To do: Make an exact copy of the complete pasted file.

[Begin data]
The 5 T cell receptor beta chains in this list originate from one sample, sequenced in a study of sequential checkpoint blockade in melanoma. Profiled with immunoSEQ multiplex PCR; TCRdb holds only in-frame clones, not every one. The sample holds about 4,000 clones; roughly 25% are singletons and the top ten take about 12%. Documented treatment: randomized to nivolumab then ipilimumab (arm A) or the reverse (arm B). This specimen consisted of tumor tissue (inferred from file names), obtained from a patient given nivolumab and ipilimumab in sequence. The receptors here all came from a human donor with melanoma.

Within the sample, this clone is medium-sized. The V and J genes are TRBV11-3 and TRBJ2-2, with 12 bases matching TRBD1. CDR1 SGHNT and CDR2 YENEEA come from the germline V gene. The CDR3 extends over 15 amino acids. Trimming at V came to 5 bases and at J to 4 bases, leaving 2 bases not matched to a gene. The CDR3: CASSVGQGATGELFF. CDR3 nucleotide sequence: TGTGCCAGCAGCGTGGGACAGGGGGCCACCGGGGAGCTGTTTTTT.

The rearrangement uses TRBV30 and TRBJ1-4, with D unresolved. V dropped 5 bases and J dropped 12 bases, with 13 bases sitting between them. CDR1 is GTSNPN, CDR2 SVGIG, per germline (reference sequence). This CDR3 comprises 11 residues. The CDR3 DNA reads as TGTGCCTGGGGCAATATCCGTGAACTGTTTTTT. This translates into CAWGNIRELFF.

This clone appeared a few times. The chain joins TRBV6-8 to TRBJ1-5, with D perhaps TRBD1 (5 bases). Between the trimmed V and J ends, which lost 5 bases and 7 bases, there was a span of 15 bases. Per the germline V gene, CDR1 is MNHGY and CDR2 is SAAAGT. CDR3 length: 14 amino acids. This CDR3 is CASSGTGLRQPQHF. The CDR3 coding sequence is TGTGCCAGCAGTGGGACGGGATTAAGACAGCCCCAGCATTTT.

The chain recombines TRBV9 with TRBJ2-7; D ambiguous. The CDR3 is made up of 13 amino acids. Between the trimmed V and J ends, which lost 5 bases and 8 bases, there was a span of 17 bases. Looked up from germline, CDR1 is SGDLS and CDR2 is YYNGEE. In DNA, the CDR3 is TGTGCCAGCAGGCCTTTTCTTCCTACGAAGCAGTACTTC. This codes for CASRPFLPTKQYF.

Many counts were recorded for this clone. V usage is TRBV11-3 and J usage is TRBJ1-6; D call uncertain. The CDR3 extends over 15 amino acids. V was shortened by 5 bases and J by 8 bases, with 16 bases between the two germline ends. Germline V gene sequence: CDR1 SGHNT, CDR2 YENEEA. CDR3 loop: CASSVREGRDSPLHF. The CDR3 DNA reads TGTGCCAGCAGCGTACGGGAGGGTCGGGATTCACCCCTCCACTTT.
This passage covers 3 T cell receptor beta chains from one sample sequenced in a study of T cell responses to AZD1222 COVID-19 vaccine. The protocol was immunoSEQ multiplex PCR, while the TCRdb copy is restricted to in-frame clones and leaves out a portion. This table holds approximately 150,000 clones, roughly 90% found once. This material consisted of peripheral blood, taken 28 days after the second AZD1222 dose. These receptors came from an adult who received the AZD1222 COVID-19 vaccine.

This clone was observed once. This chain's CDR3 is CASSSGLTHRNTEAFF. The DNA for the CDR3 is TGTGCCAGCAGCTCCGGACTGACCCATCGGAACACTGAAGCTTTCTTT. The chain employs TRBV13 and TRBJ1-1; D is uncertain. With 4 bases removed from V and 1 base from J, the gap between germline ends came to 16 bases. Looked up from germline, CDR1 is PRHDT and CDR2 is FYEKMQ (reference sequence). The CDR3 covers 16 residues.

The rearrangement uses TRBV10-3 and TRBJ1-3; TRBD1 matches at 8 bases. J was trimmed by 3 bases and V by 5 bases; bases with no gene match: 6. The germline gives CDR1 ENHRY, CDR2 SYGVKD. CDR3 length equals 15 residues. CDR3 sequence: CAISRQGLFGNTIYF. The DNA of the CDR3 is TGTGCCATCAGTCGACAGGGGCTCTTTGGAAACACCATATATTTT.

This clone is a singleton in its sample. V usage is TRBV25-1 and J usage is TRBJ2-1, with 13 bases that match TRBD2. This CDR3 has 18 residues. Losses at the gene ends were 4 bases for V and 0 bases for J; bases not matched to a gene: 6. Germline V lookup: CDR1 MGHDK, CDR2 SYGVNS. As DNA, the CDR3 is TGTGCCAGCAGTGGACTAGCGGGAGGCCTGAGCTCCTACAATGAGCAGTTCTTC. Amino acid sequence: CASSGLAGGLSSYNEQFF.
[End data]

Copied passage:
The 5 T cell receptor beta chains in this list originate from one sample, sequenced in a study of sequential checkpoint blockade in melanoma. Profiled with immunoSEQ multiplex PCR; TCRdb holds only in-frame clones, not every one. The sample holds about 4,000 clones; roughly 25% are singletons and the top ten take about 12%. Documented treatment: randomized to nivolumab then ipilimumab (arm A) or the reverse (arm B). This specimen consisted of tumor tissue (inferred from file names), obtained from a patient given nivolumab and ipilimumab in sequence. The receptors here all came from a human donor with melanoma.

Within the sample, this clone is medium-sized. The V and J genes are TRBV11-3 and TRBJ2-2, with 12 bases matching TRBD1. CDR1 SGHNT and CDR2 YENEEA come from the germline V gene. The CDR3 extends over 15 amino acids. Trimming at V came to 5 bases and at J to 4 bases, leaving 2 bases not matched to a gene. The CDR3: CASSVGQGATGELFF. CDR3 nucleotide sequence: TGTGCCAGCAGCGTGGGACAGGGGGCCACCGGGGAGCTGTTTTTT.

The rearrangement uses TRBV30 and TRBJ1-4, with D unresolved. V dropped 5 bases and J dropped 12 bases, with 13 bases sitting between them. CDR1 is GTSNPN, CDR2 SVGIG, per germline (reference sequence). This CDR3 comprises 11 residues. The CDR3 DNA reads as TGTGCCTGGGGCAATATCCGTGAACTGTTTTTT. This translates into CAWGNIRELFF.

This clone appeared a few times. The chain joins TRBV6-8 to TRBJ1-5, with D perhaps TRBD1 (5 bases). Between the trimmed V and J ends, which lost 5 bases and 7 bases, there was a span of 15 bases. Per the germline V gene, CDR1 is MNHGY and CDR2 is SAAAGT. CDR3 length: 14 amino acids. This CDR3 is CASSGTGLRQPQHF. The CDR3 coding sequence is TGTGCCAGCAGTGGGACGGGATTAAGACAGCCCCAGCATTTT.

The chain recombines TRBV9 with TRBJ2-7; D ambiguous. The CDR3 is made up of 13 amino acids. Between the trimmed V and J ends, which lost 5 bases and 8 bases, there was a span of 17 bases. Looked up from germline, CDR1 is SGDLS and CDR2 is YYNGEE. In DNA, the CDR3 is TGTGCCAGCAGGCCTTTTCTTCCTACGAAGCAGTACTTC. This codes for CASRPFLPTKQYF.

Many counts were recorded for this clone. V usage is TRBV11-3 and J usage is TRBJ1-6; D call uncertain. The CDR3 extends over 15 amino acids. V was shortened by 5 bases and J by 8 bases, with 16 bases between the two germline ends. Germline V gene sequence: CDR1 SGHNT, CDR2 YENEEA. CDR3 loop: CASSVREGRDSPLHF. The CDR3 DNA reads TGTGCCAGCAGCGTACGGGAGGGTCGGGATTCACCCCTCCACTTT.
This passage covers 3 T cell receptor beta chains from one sample sequenced in a study of T cell responses to AZD1222 COVID-19 vaccine. The protocol was immunoSEQ multiplex PCR, while the TCRdb copy is restricted to in-frame clones and leaves out a portion. This table holds approximately 150,000 clones, roughly 90% found once. This material consisted of peripheral blood, taken 28 days after the second AZD1222 dose. These receptors came from an adult who received the AZD1222 COVID-19 vaccine.

This clone was observed once. This chain's CDR3 is CASSSGLTHRNTEAFF. The DNA for the CDR3 is TGTGCCAGCAGCTCCGGACTGACCCATCGGAACACTGAAGCTTTCTTT. The chain employs TRBV13 and TRBJ1-1; D is uncertain. With 4 bases removed from V and 1 base from J, the gap between germline ends came to 16 bases. Looked up from germline, CDR1 is PRHDT and CDR2 is FYEKMQ (reference sequence). The CDR3 covers 16 residues.

The rearrangement uses TRBV10-3 and TRBJ1-3; TRBD1 matches at 8 bases. J was trimmed by 3 bases and V by 5 bases; bases with no gene match: 6. The germline gives CDR1 ENHRY, CDR2 SYGVKD. CDR3 length equals 15 residues. CDR3 sequence: CAISRQGLFGNTIYF. The DNA of the CDR3 is TGTGCCATCAGTCGACAGGGGCTCTTTGGAAACACCATATATTTT.

This clone is a singleton in its sample. V usage is TRBV25-1 and J usage is TRBJ2-1, with 13 bases that match TRBD2. This CDR3 has 18 residues. Losses at the gene ends were 4 bases for V and 0 bases for J; bases not matched to a gene: 6. Germline V lookup: CDR1 MGHDK, CDR2 SYGVNS. As DNA, the CDR3 is TGTGCCAGCAGTGGACTAGCGGGAGGCCTGAGCTCCTACAATGAGCAGTTCTTC. Amino acid sequence: CASSGLAGGLSSYNEQFF.